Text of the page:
Quotes from You me we program: End of session asked participants if they learned anything new, participants hand shot up and let the group know they learned that the heart was a muscle and its purpose is to pump blood throughout the body!  All participants completed the Fill a Bucket game and each participant shared at least 1 way that we can fill other peoples buckets by being kind  Participant volunteered to lead the stretch, during the stretch they also gave variations of the stretches to make sure everyone could do it!  After a session on boxing, all participants said they learned something new. Also, one participant brought up Rugby while playing charades which lead to another participant asking what rugby is. Then a conversation occurred about the sport and how exciting it is to try new things.
Partnering Organizations  Collage of  Logos	including: 	CHEO 	Niagara Children’s Centre 	Holland Bloorview 	STOMP 	Grandview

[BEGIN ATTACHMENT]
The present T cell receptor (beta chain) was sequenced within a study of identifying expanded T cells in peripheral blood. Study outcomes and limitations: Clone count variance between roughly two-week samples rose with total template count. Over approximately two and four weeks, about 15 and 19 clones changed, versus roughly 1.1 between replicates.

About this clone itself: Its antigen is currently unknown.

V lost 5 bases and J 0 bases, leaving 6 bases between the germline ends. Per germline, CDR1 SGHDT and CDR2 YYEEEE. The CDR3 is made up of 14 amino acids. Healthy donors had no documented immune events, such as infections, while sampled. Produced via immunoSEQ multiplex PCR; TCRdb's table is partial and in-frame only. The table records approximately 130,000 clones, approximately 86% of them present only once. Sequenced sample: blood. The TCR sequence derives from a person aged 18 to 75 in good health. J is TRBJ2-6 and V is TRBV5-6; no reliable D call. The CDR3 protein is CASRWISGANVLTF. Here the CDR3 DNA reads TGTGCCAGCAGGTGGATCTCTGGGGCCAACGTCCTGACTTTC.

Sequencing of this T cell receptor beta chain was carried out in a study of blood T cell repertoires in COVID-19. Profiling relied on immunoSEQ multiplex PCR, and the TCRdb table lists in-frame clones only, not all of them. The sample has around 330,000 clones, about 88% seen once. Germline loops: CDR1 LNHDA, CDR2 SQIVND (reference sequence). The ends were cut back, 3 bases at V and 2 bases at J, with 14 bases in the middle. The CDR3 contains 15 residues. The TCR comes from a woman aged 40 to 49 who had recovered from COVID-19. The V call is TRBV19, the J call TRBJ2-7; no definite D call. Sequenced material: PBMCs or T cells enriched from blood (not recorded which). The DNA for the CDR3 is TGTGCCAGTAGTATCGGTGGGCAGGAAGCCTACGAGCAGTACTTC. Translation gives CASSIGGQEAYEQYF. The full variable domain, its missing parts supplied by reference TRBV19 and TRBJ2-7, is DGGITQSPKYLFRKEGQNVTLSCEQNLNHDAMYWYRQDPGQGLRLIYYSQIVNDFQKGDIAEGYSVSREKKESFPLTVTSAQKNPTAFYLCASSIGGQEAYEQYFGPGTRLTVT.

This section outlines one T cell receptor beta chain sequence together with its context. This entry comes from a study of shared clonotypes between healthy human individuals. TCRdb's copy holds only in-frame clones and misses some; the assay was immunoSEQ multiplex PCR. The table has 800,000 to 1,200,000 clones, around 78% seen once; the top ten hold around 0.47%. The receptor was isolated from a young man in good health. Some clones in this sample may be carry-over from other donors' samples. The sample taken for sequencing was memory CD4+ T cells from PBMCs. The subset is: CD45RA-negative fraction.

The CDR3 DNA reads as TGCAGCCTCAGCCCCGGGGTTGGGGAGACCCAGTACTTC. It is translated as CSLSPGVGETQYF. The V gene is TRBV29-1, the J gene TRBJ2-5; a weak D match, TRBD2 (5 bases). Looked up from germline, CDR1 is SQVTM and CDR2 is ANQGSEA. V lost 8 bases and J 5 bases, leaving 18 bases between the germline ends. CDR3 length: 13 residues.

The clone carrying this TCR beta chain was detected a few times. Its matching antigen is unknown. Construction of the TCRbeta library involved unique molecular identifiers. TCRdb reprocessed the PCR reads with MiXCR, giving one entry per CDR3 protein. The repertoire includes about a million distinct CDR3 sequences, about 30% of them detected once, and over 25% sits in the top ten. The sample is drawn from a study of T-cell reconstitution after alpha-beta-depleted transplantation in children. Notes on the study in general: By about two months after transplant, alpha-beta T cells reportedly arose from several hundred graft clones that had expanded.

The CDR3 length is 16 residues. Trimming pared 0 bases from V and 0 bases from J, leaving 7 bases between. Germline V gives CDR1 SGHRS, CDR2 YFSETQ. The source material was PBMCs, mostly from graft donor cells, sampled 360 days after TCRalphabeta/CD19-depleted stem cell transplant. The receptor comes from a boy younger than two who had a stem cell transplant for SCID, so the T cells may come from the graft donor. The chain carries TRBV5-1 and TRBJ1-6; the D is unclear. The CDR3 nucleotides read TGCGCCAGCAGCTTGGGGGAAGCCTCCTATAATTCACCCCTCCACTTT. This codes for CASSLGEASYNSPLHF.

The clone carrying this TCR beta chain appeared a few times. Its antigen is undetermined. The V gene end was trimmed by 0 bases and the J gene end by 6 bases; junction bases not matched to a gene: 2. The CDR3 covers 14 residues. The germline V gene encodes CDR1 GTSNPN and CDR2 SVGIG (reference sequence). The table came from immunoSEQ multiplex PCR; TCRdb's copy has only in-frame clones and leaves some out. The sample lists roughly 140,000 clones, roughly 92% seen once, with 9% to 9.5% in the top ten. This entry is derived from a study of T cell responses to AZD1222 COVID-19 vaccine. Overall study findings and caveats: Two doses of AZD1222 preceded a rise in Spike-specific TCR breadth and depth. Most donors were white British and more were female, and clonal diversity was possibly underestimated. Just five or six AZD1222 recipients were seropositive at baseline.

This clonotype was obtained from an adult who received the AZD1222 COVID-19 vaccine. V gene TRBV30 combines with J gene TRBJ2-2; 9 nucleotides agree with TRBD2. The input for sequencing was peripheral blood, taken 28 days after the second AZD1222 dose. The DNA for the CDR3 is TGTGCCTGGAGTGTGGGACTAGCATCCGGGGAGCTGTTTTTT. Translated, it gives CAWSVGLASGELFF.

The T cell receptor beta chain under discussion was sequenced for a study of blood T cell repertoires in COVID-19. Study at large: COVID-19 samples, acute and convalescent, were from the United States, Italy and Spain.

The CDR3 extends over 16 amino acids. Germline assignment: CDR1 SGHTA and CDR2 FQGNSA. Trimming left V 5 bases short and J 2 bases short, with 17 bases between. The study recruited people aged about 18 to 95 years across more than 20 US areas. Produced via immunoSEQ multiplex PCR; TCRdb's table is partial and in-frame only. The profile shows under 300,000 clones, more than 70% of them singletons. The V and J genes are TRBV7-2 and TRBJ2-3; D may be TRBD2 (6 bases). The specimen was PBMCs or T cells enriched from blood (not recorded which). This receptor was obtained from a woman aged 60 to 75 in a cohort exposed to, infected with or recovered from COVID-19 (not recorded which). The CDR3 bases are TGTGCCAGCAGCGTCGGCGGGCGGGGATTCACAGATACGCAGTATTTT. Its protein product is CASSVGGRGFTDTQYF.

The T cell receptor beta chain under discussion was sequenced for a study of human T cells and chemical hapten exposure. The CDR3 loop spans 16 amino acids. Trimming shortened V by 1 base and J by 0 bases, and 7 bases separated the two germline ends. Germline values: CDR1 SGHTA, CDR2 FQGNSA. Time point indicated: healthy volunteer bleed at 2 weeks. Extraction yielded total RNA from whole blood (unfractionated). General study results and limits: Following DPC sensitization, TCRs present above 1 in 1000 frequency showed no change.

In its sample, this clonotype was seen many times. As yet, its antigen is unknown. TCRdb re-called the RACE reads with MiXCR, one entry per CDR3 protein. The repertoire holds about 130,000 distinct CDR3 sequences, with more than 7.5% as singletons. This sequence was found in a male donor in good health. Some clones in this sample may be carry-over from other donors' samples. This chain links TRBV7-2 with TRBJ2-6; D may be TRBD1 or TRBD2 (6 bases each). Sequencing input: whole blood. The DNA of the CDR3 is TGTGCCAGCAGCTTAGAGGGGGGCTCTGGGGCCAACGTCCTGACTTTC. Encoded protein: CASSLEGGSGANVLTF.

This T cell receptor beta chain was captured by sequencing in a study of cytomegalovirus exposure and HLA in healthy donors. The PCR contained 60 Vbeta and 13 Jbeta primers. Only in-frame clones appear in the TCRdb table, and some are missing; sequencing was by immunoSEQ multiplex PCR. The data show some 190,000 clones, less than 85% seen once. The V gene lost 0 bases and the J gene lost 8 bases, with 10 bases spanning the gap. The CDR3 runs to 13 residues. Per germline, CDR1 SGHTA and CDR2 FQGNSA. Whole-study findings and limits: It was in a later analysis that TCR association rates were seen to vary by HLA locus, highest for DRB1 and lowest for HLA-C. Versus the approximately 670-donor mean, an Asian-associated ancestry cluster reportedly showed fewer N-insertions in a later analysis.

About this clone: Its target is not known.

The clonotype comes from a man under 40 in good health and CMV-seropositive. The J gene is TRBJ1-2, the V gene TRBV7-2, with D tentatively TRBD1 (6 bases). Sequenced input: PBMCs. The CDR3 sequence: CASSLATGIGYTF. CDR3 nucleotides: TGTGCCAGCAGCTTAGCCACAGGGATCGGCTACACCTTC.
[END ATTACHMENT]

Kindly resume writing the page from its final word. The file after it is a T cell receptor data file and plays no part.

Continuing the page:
143 sessions


You. Me. We. Virtual Schools Challenge

Abilities Centre and Abilities Centre Ottawa partnered with funding support provided by Canadian Tire Jumpstart’s Sport Relief Fund to create a series of virtual field trips, which supported the facilitation of inclusive physical education classes for both elementary and secondary schools across Ontario. The ultimate goal of the program was to support teachers in creating excitement for physical activity and to highlight, through inclusive programming, the variety of ways youth can be active even when participating in virtual academic learning.


Field trips consisted of:

  • Three weeks of physical education curriculum-based resources for teachers with a focus on:

Icons with labels below representing Dance and movement, yoga and mindfulness, Fitness and connections.

  • Each video series features 4 instructional videos and includes a class challenge at the conclusion of the 4th video